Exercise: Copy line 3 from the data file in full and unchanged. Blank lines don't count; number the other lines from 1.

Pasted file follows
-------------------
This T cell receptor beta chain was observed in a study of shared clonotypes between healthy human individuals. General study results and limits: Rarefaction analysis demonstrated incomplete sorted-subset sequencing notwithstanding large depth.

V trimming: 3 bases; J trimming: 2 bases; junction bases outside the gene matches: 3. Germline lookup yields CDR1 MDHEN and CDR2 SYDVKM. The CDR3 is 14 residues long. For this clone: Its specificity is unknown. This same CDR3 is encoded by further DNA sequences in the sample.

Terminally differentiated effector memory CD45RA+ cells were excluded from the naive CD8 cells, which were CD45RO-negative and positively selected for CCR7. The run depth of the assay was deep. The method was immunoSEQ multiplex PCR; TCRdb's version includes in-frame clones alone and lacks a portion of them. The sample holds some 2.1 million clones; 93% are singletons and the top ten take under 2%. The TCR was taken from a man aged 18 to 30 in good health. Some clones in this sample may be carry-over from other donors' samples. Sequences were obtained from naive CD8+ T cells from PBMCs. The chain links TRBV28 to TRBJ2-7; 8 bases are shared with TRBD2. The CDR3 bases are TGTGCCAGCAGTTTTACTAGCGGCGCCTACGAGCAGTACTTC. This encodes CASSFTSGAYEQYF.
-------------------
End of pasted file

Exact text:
Terminally differentiated effector memory CD45RA+ cells were excluded from the naive CD8 cells, which were CD45RO-negative and positively selected for CCR7. The run depth of the assay was deep. The method was immunoSEQ multiplex PCR; TCRdb's version includes in-frame clones alone and lacks a portion of them. The sample holds some 2.1 million clones; 93% are singletons and the top ten take under 2%. The TCR was taken from a man aged 18 to 30 in good health. Some clones in this sample may be carry-over from other donors' samples. Sequences were obtained from naive CD8+ T cells from PBMCs. The chain links TRBV28 to TRBJ2-7; 8 bases are shared with TRBD2. The CDR3 bases are TGTGCCAGCAGTTTTACTAGCGGCGCCTACGAGCAGTACTTC. This encodes CASSFTSGAYEQYF.